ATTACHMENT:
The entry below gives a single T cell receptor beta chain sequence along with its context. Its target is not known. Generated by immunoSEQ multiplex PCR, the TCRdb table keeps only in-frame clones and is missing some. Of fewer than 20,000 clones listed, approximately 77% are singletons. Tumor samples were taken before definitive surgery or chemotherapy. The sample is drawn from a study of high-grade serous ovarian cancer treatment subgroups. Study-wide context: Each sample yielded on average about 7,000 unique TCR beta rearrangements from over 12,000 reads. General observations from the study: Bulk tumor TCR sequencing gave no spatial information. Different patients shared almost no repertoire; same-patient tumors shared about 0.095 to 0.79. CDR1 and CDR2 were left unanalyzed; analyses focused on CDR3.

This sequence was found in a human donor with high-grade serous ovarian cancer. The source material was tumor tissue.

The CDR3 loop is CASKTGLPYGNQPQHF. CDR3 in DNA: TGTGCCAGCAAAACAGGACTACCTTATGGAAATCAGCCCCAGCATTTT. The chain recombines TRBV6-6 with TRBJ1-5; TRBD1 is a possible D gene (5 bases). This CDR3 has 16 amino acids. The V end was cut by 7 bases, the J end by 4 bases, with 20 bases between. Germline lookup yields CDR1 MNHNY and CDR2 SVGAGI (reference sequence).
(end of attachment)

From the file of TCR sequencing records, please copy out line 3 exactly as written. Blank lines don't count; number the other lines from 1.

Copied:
The CDR3 loop is CASKTGLPYGNQPQHF. CDR3 in DNA: TGTGCCAGCAAAACAGGACTACCTTATGGAAATCAGCCCCAGCATTTT. The chain recombines TRBV6-6 with TRBJ1-5; TRBD1 is a possible D gene (5 bases). This CDR3 has 16 amino acids. The V end was cut by 7 bases, the J end by 4 bases, with 20 bases between. Germline lookup yields CDR1 MNHNY and CDR2 SVGAGI (reference sequence).